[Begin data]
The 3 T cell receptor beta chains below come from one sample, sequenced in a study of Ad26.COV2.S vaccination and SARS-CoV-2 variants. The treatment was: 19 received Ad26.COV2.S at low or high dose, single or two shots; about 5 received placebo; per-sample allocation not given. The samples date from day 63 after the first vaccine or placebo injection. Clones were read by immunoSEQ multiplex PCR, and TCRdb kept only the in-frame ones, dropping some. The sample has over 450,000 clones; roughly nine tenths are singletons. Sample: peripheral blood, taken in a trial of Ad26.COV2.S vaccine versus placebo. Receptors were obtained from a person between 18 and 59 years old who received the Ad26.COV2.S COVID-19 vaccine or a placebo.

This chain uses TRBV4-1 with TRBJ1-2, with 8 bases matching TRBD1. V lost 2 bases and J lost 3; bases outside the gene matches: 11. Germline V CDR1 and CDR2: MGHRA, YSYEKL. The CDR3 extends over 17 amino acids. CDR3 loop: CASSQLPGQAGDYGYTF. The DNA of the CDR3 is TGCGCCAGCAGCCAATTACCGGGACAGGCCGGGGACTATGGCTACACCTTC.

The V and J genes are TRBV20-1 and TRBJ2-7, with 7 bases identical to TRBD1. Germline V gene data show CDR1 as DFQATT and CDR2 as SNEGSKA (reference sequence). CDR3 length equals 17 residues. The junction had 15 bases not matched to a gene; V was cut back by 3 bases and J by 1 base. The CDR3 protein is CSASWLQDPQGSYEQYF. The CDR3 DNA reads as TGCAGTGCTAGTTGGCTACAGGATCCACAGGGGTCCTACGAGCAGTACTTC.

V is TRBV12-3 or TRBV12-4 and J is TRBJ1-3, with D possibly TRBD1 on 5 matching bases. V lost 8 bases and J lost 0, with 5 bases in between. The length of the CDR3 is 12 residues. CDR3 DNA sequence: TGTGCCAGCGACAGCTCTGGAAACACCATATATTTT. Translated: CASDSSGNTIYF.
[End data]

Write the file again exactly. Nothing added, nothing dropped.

The 3 T cell receptor beta chains below come from one sample, sequenced in a study of Ad26.COV2.S vaccination and SARS-CoV-2 variants. The treatment was: 19 received Ad26.COV2.S at low or high dose, single or two shots; about 5 received placebo; per-sample allocation not given. The samples date from day 63 after the first vaccine or placebo injection. Clones were read by immunoSEQ multiplex PCR, and TCRdb kept only the in-frame ones, dropping some. The sample has over 450,000 clones; roughly nine tenths are singletons. Sample: peripheral blood, taken in a trial of Ad26.COV2.S vaccine versus placebo. Receptors were obtained from a person between 18 and 59 years old who received the Ad26.COV2.S COVID-19 vaccine or a placebo.

This chain uses TRBV4-1 with TRBJ1-2, with 8 bases matching TRBD1. V lost 2 bases and J lost 3; bases outside the gene matches: 11. Germline V CDR1 and CDR2: MGHRA, YSYEKL. The CDR3 extends over 17 amino acids. CDR3 loop: CASSQLPGQAGDYGYTF. The DNA of the CDR3 is TGCGCCAGCAGCCAATTACCGGGACAGGCCGGGGACTATGGCTACACCTTC.

The V and J genes are TRBV20-1 and TRBJ2-7, with 7 bases identical to TRBD1. Germline V gene data show CDR1 as DFQATT and CDR2 as SNEGSKA (reference sequence). CDR3 length equals 17 residues. The junction had 15 bases not matched to a gene; V was cut back by 3 bases and J by 1 base. The CDR3 protein is CSASWLQDPQGSYEQYF. The CDR3 DNA reads as TGCAGTGCTAGTTGGCTACAGGATCCACAGGGGTCCTACGAGCAGTACTTC.

V is TRBV12-3 or TRBV12-4 and J is TRBJ1-3, with D possibly TRBD1 on 5 matching bases. V lost 8 bases and J lost 0, with 5 bases in between. The length of the CDR3 is 12 residues. CDR3 DNA sequence: TGTGCCAGCGACAGCTCTGGAAACACCATATATTTT. Translated: CASDSSGNTIYF.